In addition to the expanded schedule of concerts celebrating the festival’s tenth year, another first for the 2019 Mizzou International Composers Festival is “0150719 by reference,” a generative eight-channel audio installation created specifically for the MICF by Kenneth Kirschner and Daniel Neumann.
The installation will be open starting on Tuesday, July 23 and continuing through Saturday, July 27 in the second-floor lobby of the Missouri Theatre. Hours are 5:30 p.m. to 7:00 p.m. Tuesday and Wednesday, and 5:00 p.m. to 7:30 p.m. on Thursday, Friday, and Saturday.
The sounds for “050719 by reference” are based on a massive archive of samples of extended instrumental techniques that were recorded by members of Alarm Will Sound for a since-abandoned project.
Working collaboratively, Kirschner and Neumann (pictured) constructed their own musical materials from the sample library. Kirschner first produced a reference track with a harmonic structure, which both artists used while creating individual sounds for the piece. With the reference track removed, the two groups of individual sounds were combined, then mixed and spatialized with an algorithmic software player developed by Neumann to create an “unpredictable and continuously evolving” composition.
The title comes from a naming convention adopted by Kirschner when he began releasing his own music in the late 1980s, using the dates on which works are begun as their names. “I wanted my work to remain purely abstract, and for listeners to be able to bring whatever meaning or interpretation they wanted to it,” he said.
Both creators of “050719 by reference” brought extensive experience in music and sound design to the project. Originally from Princeton, New Jersey, Kirschner began playing piano when he was five years old. He briefly studied composition in college, but found academia too confining, and subsequently moved to New York City in the late 1980s to develop his work independently.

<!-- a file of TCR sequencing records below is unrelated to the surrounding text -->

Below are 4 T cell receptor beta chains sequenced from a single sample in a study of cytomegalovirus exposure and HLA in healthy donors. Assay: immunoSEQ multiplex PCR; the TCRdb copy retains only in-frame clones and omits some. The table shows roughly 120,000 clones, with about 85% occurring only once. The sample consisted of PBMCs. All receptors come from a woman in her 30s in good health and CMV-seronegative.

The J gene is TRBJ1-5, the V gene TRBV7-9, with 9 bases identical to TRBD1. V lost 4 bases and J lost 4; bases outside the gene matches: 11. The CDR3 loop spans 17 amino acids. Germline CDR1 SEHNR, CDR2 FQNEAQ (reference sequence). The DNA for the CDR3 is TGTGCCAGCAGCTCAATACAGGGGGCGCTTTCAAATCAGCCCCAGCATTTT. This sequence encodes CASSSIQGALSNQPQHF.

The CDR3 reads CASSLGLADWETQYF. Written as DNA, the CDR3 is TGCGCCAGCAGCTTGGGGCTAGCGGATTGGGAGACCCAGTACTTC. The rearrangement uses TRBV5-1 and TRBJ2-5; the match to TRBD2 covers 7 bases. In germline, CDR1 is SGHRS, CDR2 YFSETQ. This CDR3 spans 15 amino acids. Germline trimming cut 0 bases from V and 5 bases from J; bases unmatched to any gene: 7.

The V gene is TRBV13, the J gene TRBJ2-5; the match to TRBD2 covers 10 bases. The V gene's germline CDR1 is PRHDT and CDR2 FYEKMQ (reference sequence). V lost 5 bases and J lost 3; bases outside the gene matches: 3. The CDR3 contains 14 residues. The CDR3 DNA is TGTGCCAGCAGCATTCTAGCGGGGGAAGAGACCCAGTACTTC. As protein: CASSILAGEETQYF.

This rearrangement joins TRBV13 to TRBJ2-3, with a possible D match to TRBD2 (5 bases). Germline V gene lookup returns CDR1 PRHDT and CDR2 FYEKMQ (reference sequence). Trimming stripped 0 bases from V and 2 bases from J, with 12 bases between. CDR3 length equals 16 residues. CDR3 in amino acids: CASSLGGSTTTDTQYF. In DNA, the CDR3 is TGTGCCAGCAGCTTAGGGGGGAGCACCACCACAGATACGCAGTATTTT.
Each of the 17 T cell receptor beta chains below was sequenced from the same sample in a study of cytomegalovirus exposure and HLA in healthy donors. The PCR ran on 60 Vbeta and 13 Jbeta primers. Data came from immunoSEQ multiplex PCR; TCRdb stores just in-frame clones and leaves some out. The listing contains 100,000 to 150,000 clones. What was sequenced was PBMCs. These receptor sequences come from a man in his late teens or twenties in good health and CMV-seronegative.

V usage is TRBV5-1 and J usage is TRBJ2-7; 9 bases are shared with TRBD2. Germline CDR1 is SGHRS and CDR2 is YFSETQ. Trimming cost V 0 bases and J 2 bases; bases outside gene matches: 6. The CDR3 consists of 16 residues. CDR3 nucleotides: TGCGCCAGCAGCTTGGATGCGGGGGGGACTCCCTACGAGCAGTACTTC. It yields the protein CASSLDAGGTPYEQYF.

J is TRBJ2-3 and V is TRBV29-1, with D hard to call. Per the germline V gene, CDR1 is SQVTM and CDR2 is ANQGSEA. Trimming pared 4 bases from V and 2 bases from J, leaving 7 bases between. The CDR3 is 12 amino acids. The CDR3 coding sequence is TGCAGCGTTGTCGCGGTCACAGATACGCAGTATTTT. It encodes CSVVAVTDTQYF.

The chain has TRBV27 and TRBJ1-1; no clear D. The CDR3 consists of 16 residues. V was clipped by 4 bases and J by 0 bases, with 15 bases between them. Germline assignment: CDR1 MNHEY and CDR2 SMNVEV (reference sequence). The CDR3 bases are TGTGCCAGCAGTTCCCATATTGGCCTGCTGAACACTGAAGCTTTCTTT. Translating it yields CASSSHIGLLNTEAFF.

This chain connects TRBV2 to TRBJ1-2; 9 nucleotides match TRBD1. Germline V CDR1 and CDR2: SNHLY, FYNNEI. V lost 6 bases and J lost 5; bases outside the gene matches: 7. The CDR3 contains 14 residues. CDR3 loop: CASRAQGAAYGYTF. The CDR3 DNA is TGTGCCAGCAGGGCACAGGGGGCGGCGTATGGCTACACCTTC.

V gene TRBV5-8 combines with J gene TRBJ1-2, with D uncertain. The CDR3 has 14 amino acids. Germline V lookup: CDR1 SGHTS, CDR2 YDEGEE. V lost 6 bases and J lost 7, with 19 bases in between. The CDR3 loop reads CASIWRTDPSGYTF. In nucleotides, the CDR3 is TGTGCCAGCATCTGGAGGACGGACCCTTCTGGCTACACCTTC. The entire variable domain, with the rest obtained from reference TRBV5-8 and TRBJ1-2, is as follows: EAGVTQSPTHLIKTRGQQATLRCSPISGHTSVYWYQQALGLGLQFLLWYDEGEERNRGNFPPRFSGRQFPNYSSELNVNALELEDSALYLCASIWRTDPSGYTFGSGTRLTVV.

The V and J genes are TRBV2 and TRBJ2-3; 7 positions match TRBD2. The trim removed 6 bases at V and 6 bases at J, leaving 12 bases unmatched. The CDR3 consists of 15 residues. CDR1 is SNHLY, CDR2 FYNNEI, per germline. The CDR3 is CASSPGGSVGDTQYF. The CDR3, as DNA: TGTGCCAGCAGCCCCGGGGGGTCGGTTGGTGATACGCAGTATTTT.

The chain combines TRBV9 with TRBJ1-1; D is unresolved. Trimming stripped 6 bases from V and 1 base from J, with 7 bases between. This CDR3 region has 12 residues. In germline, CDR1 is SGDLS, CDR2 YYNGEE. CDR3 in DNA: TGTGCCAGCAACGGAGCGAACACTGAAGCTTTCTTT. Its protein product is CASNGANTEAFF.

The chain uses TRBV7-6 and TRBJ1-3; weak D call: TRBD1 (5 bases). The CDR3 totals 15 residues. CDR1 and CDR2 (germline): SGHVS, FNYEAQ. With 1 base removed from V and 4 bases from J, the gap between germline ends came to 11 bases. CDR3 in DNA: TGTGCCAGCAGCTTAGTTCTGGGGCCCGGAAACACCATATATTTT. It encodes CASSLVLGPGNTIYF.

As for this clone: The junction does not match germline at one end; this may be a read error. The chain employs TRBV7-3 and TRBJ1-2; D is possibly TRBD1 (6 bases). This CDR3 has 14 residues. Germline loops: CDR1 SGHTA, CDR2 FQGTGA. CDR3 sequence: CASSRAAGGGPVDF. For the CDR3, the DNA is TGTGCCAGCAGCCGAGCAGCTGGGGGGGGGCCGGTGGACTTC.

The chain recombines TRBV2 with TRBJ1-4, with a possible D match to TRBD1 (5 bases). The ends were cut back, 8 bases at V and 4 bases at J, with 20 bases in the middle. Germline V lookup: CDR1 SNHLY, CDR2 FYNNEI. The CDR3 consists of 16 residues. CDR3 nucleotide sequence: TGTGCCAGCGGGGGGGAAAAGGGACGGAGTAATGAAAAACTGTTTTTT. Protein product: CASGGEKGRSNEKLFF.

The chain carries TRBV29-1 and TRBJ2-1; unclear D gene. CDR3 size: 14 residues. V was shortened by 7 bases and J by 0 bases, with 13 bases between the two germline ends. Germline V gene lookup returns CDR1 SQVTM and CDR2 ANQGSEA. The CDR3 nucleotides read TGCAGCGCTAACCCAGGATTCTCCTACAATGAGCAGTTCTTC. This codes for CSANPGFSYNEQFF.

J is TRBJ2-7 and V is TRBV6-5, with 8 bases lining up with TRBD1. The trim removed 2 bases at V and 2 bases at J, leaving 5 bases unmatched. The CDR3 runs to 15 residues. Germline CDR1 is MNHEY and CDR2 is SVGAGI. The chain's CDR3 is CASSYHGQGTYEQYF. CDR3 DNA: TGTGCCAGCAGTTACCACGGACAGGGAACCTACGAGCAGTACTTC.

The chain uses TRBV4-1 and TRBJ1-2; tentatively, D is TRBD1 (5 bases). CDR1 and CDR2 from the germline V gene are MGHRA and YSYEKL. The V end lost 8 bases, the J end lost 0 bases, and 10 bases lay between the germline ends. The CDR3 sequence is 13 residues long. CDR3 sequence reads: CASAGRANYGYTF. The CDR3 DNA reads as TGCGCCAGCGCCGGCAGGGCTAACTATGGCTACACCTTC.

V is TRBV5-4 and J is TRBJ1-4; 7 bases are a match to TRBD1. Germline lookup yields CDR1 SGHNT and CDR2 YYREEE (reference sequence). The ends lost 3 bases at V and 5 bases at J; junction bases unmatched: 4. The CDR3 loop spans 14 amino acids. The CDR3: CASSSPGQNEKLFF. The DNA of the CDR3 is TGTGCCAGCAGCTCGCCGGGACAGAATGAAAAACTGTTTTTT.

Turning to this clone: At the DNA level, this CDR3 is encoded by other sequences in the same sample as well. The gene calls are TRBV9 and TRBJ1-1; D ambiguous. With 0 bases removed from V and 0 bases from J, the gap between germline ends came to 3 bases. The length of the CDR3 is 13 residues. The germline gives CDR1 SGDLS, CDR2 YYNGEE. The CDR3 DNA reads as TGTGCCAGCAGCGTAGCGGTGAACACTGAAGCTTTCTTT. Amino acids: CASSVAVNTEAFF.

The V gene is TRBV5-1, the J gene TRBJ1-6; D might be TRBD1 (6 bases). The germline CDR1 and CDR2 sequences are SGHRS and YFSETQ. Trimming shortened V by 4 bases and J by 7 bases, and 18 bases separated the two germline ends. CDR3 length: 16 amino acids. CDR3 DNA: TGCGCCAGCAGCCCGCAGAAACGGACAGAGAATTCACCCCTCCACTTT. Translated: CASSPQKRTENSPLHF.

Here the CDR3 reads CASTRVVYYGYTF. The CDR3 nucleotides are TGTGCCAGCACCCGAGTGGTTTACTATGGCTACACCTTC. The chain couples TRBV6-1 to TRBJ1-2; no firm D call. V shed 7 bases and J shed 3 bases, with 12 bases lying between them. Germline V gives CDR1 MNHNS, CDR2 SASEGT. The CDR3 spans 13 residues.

Kirschner spent the 1990s composing and refining his style, doing occasional commissions for ballet and modern dance. An early adopter of online distribution of music, he has made much of his work freely available on the internet, as well on a series of CD releases. You can read more about Kirschner’s DIY approach in his 2013 interview with New Music Box’s Molly Sheridan.
Neumann is a sound artist, organizer, and audio engineer who grew up in Germany and now is based in Brooklyn, NY. He earned a master’s degree in media art from the Academy of Visual Art Leipzig, and also studied electronic music composition under Emanuele Casale in Catania, Italy.
As audio engineer for Alarm Will Sound and others, Neumann is responsible for complex live productions featuring electroacoustic music and multi-channel audio, often requiring elaborate speaker setups and unusual miking techniques. His own work uses “conceptual and often collaborative strategies to explore sound, sound material and its modulation through space, situation and media.” Neumann also curates an event series in NYC and Berlin, CT::SWaM, that engages in “spatial sound works and focused listening.”
Since “050719 by reference” is a brand new work, there are no audio or video recordings available, but you can see Kirschner and Neumann talk about their work in the embedded videos below.
“Pirate This Music” – Kenneth Kirschner interviewed by Molly Sheridan for New Music Box
Daniel Neumann interviewed about his sound installation “Channels”